1: having an edge or point that is not sharp
3: slow in perception or understanding; obtuse
2: Slang: a cigar stuffed with marijuana.
1: cause of motion or change
2: an agency or influence that if applied to a free body results chiefly in an acceleration of the body and sometimes in elastic deformation
1: an injury (as a wound) to living tissue caused by an extrinsic agent
2: an agent, force, or mechanism that causes trauma
“Okay Ronald, you need to calm down and listen to me for a minute. Things are going to start happening very fast and I need you to focus. I know you can feel your heart beating way too fast and it hurts.” My cardiac monitor, sitting on the captain’s chair over Ronald’s shoulder, spits out a second 12-lead strip. Same interpretation as the first one: ***ACUTE MI SUSPECTED***
“I need you to chew up these aspirin while I explain what’s going on here. Whatever was in that blunt you smoked, maybe crack or meth, is making your heart beat too fast.”
He’s scared, staring at me with big, round, bloodshot eyes with that “doom” look that I’ve seen often with cardiac etiology. His heart is racing at 166 beats per minute, irregular, and his blood pressure is through the roof at 210 over 120. He smoked 20 minutes ago with some people he didn’t know and the weed came from an unknown source, so he has no idea what it was laced with.
When he told them he needed an ambulance they told him to “get the fuck out!” He called 911 from his cell phone a few blocks away.
Given the fact that he’s only 32 with no cardiac history it’s likely that his heart just can’t handle the fast rate and it’s causing some localized ischemia. Regardless of the etiology – whether it’s just the drugs or the unlikely occlusion of the coronary artery – I’ll activate him to the cardiac receiving center. They’ll have a cardiologist standing by when I get there to decide if he gets a trip to the cath lab or just monitoring until he calms down.
The siren starts to wail as we pull out of the parking lot where he sat waiting for us. I figure I’ve got maybe six minutes until we get there, just enough time to do what I can for him.
I hit transmit on the cardiac monitor and dial in the cardiac hospital. Bouncing down the road I place his hand on my knee and lift my heel up off the floor, making my leg an extra shock absorber so I can match the bouncing of the rig. As the needle finds a vein and gets a good blood flash I hear the monitor doing a modem handshake with the hospital to transmit my 12 lead.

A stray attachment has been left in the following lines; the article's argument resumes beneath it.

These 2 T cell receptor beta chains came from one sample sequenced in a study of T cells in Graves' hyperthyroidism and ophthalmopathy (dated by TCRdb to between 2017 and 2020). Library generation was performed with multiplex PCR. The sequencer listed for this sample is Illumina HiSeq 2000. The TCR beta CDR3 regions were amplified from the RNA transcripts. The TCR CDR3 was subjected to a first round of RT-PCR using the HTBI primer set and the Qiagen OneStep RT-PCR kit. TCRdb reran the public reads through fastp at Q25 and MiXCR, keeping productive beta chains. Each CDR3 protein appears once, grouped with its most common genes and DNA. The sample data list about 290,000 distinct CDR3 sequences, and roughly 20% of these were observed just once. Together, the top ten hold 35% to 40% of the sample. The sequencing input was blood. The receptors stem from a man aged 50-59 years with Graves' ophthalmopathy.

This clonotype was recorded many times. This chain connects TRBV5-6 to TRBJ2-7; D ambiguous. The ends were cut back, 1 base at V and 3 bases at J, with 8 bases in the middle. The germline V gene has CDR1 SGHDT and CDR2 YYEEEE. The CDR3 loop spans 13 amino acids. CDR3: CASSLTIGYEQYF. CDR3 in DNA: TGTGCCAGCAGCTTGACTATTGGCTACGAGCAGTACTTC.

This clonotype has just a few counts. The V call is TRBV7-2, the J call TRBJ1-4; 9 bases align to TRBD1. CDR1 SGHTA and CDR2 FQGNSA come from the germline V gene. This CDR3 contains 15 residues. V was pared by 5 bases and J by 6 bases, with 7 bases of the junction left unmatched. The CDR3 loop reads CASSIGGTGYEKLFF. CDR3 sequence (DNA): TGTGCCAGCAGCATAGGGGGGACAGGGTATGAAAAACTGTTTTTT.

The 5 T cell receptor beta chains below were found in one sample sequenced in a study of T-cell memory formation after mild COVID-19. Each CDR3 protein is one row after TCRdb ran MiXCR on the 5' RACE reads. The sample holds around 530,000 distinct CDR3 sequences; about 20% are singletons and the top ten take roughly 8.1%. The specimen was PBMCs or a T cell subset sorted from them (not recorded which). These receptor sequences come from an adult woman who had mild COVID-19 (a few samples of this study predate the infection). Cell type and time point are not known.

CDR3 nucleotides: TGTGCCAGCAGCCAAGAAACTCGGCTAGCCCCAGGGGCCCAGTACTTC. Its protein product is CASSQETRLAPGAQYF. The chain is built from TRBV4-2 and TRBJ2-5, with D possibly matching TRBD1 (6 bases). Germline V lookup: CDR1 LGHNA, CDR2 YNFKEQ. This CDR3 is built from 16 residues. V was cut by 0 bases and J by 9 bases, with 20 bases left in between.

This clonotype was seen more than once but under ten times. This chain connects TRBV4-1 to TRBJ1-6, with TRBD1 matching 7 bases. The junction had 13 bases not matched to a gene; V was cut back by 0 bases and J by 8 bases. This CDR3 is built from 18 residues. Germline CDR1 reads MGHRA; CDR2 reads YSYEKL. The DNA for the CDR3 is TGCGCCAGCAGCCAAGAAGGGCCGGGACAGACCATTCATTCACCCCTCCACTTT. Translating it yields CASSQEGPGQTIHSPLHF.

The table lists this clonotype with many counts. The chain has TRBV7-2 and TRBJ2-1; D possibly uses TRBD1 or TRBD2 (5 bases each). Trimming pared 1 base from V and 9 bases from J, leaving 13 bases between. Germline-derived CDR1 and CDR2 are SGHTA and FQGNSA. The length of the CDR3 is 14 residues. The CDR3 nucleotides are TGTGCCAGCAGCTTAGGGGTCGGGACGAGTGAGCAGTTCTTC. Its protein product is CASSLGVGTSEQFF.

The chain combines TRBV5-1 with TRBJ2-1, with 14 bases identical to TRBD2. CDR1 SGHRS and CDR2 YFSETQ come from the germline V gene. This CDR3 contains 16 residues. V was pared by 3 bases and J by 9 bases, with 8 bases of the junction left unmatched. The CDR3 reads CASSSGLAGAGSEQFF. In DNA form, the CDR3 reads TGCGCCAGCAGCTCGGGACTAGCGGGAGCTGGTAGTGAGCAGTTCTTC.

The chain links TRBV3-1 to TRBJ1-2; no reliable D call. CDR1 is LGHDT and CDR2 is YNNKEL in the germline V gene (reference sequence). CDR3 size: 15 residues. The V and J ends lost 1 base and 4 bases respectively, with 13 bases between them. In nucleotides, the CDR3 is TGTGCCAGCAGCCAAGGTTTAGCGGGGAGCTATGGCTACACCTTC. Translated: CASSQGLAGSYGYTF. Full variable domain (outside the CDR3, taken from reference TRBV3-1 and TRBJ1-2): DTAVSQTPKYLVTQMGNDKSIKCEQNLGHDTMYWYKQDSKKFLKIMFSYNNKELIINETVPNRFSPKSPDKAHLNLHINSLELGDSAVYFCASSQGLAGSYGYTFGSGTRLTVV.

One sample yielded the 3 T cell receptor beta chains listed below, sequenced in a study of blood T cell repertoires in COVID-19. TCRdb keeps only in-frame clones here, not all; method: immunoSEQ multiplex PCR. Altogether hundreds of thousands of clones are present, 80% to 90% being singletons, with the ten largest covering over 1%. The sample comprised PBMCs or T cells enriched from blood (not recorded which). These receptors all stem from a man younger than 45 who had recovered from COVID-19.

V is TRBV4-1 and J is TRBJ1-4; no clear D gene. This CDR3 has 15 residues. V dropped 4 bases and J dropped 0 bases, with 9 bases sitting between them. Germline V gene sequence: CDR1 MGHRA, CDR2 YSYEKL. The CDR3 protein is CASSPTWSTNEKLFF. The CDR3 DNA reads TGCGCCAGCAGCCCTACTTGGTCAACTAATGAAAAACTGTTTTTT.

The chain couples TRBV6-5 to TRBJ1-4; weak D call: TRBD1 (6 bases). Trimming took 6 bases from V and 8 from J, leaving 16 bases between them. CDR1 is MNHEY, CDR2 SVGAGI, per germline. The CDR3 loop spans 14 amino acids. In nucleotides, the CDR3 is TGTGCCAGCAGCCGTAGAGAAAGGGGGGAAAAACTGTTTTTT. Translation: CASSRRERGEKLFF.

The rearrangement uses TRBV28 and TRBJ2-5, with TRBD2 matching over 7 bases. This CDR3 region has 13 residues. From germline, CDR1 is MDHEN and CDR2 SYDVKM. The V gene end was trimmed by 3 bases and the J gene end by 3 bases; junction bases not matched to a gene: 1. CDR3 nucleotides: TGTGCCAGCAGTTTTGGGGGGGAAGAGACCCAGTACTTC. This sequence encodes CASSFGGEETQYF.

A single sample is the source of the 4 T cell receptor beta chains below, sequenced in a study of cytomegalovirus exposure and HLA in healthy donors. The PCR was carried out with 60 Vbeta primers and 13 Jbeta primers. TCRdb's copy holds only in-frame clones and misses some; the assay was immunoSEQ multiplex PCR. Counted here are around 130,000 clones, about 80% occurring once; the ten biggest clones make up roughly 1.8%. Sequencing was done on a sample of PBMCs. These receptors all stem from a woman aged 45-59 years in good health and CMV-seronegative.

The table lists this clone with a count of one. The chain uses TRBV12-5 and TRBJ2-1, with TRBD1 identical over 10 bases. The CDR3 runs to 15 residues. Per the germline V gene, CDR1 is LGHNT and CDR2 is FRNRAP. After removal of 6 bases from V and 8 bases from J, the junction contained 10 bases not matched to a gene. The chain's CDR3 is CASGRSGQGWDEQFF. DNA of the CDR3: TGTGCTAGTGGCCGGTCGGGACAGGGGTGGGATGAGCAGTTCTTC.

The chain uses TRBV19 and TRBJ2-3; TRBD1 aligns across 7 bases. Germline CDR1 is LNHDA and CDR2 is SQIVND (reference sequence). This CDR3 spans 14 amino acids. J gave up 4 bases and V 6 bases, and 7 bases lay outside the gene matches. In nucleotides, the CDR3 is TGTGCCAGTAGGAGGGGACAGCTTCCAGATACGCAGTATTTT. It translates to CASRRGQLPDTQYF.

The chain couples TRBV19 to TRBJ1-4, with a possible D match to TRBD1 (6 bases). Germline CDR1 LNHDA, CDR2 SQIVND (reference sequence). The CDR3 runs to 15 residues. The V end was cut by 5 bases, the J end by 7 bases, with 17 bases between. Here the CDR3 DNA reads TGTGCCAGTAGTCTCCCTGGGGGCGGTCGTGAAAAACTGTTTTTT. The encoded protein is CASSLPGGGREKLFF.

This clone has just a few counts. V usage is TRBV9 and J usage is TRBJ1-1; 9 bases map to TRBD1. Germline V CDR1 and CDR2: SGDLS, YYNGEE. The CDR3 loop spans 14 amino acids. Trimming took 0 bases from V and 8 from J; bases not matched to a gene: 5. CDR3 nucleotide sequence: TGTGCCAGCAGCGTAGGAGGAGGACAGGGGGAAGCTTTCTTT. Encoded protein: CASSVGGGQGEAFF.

Nitroglycerin and morphine are contra-indicated for his heart rate. It took a while to get used to that footnote in the protocols when I switched to working in this county because in my previous county it was part of our protocol. But so be it, I’ll play by the rules.
Fortunately we have decent sedation protocols for extreme anxiety, and I have just enough time to get two rounds of Versed on board before I get to the ED. Admittedly, I feel a bit strange treating a possible MI with a sedative but that’s what he needs right now. Ronald is really worked up, half from the unknown drug and half from the reality of the situation.
Versed is a decent drug – it’s used for procedural sedation in the hospital, like doing a reduction on a dislocated shoulder – give enough of it and you can put someone completely out, give just a little and it reduces anxiety. If you can titrate just right and walk the line between the two you can put someone in a very relaxed state yet they can still interact. It also has amnesia properties so people may not remember the pain they experience. That’s what I’m shooting for with Ronald but he’s a heavy guy so I don’t think I have enough time to get him there.
Backing into the ED another crew who heard us coming in code-3 opens the back doors and helps me unload the gurney. Walking into the critical care room the cardiologist comes in holding my transmitted 12 lead. I hand him the two follow up prints while I give a quick run down of the treatment I did and how Ronald responded.
They do a full cardiac work-up on him, and run their own 12 lead which comes out with the same interpretation. I always feel a little better when their machine and mine say the same thing.
They draw blood and send it to the lab to look for elevated troponin levels, the byproduct of distressed cardiac tissue. They’ll also run a tox screen to see what was in the blunt. Walking out, after giving a report to the staff I hear the cardiologist make an order for Ativan, another sedative. The ED has better drugs than I do but at least I got Ronald to the right place and started him in the right direction.
Off to the next call – my pager is buzzing on my belt and my dispatcher is chasing me out of the hospital for the calls that are stacking up.